In another SHOT presentation, Elisabetta Bini analyzed the new surge in nuclear construction in Italy that followed after the two oil shocks in the 1970s. One of the main new projects in the 1980s was to build two new powerful nuclear reactors just next to the existing Trino site on the Po. However, internal technical problems and fierce opposition from the side of the general public, and in particular from the local rice farmers, who feared local climate changes and water shortages, caused the new projects to stagnate. Then, in 1986, the Chernobyl accident occurred, and in a referendum the year after Italy opted radically to phase out its entire nuclear programme. And so by 1990 not only had construction of the new reactors at Trino been stopped, but also the original Trino facility built in the 1960s was being permanently closed down. However, the Enrico Fermi Nuclear Power Plant, as it is also called, is still there to be seen, beautifully situated on the swiftly flowing Po, in the dreamy fog of history.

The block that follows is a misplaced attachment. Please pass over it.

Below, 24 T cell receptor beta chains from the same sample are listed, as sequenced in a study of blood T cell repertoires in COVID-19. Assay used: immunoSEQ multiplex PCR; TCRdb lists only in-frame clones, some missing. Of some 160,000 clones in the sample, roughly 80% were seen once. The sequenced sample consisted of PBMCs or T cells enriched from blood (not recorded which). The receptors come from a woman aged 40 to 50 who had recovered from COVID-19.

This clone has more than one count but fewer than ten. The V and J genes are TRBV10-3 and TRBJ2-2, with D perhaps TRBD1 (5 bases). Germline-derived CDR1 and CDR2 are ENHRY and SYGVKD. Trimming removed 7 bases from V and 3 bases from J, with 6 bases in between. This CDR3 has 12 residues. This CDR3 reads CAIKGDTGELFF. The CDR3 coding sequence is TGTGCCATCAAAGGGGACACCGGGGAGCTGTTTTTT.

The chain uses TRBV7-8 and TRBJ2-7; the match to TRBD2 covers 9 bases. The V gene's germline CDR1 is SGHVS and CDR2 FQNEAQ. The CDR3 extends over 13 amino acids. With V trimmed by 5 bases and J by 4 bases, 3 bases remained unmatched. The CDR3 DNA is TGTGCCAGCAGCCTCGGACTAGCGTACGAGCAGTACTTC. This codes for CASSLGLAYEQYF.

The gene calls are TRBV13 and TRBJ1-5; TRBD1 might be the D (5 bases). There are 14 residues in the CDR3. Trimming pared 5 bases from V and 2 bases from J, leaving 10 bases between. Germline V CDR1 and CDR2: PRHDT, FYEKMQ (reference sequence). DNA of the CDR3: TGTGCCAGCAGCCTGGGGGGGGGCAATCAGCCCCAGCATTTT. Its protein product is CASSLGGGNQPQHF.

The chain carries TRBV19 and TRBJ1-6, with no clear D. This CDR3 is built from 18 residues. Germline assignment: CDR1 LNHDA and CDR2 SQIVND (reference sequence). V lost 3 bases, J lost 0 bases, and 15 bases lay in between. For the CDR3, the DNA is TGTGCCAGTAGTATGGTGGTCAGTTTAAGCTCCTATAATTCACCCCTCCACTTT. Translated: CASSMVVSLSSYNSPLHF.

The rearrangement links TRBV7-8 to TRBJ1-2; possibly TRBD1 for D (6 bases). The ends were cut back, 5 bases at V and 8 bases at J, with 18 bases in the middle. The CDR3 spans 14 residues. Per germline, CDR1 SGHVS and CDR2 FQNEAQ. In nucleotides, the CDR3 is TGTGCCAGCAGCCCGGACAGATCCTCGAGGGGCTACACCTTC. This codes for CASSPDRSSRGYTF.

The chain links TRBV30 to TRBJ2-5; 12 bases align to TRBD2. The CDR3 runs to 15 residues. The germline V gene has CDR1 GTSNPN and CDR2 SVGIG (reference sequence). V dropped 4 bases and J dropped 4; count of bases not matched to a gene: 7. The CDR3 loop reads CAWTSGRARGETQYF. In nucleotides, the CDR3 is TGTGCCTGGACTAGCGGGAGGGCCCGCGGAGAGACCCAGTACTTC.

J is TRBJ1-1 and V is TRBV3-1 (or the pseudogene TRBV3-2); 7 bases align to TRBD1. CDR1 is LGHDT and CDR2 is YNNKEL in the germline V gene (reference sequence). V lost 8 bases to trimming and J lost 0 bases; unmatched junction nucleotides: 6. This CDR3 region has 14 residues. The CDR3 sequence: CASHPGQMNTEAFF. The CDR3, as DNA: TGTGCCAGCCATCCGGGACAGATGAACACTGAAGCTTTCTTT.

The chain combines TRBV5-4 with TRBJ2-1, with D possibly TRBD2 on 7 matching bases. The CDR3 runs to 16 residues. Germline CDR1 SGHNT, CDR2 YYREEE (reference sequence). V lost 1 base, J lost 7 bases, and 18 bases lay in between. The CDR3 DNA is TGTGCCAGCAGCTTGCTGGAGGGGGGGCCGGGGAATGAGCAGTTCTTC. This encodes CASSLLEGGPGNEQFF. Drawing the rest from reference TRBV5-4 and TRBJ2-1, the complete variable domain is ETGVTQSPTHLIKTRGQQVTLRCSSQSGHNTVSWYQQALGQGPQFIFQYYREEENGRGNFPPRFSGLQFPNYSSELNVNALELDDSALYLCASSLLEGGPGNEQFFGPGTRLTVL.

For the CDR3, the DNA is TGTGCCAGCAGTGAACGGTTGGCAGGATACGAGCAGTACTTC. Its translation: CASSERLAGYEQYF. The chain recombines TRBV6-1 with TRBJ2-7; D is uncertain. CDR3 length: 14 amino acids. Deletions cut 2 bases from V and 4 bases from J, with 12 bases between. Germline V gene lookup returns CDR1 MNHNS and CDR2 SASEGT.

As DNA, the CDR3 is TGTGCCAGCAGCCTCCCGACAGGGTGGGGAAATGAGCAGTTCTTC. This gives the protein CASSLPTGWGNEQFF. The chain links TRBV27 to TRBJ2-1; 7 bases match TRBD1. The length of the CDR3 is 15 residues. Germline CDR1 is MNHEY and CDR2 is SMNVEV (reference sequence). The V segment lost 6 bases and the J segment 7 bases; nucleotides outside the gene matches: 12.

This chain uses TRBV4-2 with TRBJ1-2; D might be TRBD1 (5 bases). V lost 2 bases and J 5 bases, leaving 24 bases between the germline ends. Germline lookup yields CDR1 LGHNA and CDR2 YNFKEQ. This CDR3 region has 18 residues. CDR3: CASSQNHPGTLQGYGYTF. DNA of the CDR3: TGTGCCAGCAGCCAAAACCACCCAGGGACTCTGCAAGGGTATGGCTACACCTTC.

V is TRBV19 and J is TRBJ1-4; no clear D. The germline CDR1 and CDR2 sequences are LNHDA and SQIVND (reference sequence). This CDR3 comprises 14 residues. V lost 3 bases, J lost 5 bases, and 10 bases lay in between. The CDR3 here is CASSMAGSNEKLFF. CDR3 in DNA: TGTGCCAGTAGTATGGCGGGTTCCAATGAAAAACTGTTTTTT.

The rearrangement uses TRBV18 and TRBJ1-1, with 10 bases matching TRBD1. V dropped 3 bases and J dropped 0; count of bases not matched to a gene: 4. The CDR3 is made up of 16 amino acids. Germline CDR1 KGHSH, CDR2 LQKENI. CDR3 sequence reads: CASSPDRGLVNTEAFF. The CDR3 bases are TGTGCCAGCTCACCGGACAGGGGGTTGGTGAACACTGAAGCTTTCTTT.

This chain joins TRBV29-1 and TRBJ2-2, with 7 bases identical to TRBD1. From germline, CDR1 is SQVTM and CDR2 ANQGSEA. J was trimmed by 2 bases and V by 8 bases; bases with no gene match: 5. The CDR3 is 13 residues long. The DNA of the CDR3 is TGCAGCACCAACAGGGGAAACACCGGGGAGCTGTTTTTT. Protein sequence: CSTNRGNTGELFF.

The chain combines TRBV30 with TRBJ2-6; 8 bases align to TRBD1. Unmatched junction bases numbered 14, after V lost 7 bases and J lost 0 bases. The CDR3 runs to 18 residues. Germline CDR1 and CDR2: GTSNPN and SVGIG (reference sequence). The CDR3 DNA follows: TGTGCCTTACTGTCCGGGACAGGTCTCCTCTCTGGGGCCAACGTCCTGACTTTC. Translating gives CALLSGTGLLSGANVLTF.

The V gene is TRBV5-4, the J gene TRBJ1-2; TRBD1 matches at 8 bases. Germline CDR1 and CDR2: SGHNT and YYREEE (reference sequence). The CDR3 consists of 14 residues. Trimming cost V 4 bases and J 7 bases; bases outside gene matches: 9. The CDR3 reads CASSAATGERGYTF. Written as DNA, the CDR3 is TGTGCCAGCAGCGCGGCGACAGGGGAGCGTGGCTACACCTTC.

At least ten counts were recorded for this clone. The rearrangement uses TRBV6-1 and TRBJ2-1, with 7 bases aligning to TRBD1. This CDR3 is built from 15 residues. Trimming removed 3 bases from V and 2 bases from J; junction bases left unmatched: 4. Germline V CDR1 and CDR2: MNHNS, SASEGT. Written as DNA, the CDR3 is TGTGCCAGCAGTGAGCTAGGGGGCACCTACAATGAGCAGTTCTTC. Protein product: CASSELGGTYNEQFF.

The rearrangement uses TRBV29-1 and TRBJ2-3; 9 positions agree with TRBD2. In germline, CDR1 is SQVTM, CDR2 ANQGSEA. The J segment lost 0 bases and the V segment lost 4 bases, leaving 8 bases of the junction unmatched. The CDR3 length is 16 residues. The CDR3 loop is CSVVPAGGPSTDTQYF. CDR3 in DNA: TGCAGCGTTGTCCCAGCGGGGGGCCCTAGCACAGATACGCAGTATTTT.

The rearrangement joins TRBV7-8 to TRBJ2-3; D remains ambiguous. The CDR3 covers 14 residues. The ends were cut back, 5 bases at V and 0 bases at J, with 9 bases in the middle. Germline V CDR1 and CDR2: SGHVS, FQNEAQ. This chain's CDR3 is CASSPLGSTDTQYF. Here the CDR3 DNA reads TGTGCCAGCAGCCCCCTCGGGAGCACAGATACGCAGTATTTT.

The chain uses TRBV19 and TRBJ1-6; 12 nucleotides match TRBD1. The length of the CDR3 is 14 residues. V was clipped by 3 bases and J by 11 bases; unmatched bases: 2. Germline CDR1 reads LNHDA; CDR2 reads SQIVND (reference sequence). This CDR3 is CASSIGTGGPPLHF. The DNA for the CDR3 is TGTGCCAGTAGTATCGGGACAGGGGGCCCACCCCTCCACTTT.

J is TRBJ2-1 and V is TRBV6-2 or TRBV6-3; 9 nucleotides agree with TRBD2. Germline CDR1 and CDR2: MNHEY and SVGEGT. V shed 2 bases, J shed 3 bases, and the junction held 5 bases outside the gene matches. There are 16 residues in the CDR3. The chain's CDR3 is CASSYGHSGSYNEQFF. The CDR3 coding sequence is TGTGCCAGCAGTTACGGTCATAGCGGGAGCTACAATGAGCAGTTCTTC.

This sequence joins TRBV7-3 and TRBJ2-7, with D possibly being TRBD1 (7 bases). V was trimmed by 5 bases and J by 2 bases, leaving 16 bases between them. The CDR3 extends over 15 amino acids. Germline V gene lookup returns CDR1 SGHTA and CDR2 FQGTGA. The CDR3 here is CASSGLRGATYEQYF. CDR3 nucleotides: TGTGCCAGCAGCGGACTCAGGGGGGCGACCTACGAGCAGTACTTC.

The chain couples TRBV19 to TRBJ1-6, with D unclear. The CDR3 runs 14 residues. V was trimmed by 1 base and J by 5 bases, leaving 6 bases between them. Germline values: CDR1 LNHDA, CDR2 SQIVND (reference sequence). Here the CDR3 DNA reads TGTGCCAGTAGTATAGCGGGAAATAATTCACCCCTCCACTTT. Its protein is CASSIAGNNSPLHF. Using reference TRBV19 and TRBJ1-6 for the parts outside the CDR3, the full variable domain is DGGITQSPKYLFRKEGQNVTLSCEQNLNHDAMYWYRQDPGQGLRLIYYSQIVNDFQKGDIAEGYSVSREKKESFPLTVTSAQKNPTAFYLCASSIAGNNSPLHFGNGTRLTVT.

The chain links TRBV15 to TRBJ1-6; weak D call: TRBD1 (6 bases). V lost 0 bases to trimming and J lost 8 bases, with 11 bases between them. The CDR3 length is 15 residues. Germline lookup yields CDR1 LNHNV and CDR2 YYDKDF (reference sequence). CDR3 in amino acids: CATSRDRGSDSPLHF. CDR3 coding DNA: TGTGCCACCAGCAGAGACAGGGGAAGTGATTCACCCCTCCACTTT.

Alicia Gutting presents her PhD project

Today NUCLEARWATERS doctoral candidate Alicia Gutting presented her PhD project plan in the Higher Seminar series at KTH’s Division of History of Science, Technology and Environment.

Alicia Gutting holds a diploma degree in theatre, film and media studies and a master’s degree in social and cultural anthropology, both from the University of Vienna. Before joining KTH she also worked as a junior researcher at the Institute of Technology Assessment at the Austrian Academy of Sciences. In her PhD project she explores the making of the Rhine as a highly nuclearized transnational river basin from the 1960s to today. Key to grasping this history, she argued at the seminar, is to study the transnational perception of risk in the borderlands between Germany, France, Switzerland and Austria. She sets out to do so from a healthy diversity of empirical angles, ranging from fears of floods and droughts and the consequences of heatwaves – the latter phenomenon was dramatically illustrated during the past two summers as Rhine nuclear operators were forced to lower electricity production in the face of water scarcity – to clashes between nuclear cooling requirements – of exisential importance for preventing nuclear core meltdowns! – and equally existential drinking water needs and, not least, powerful agricultural interests and fears of local climate change.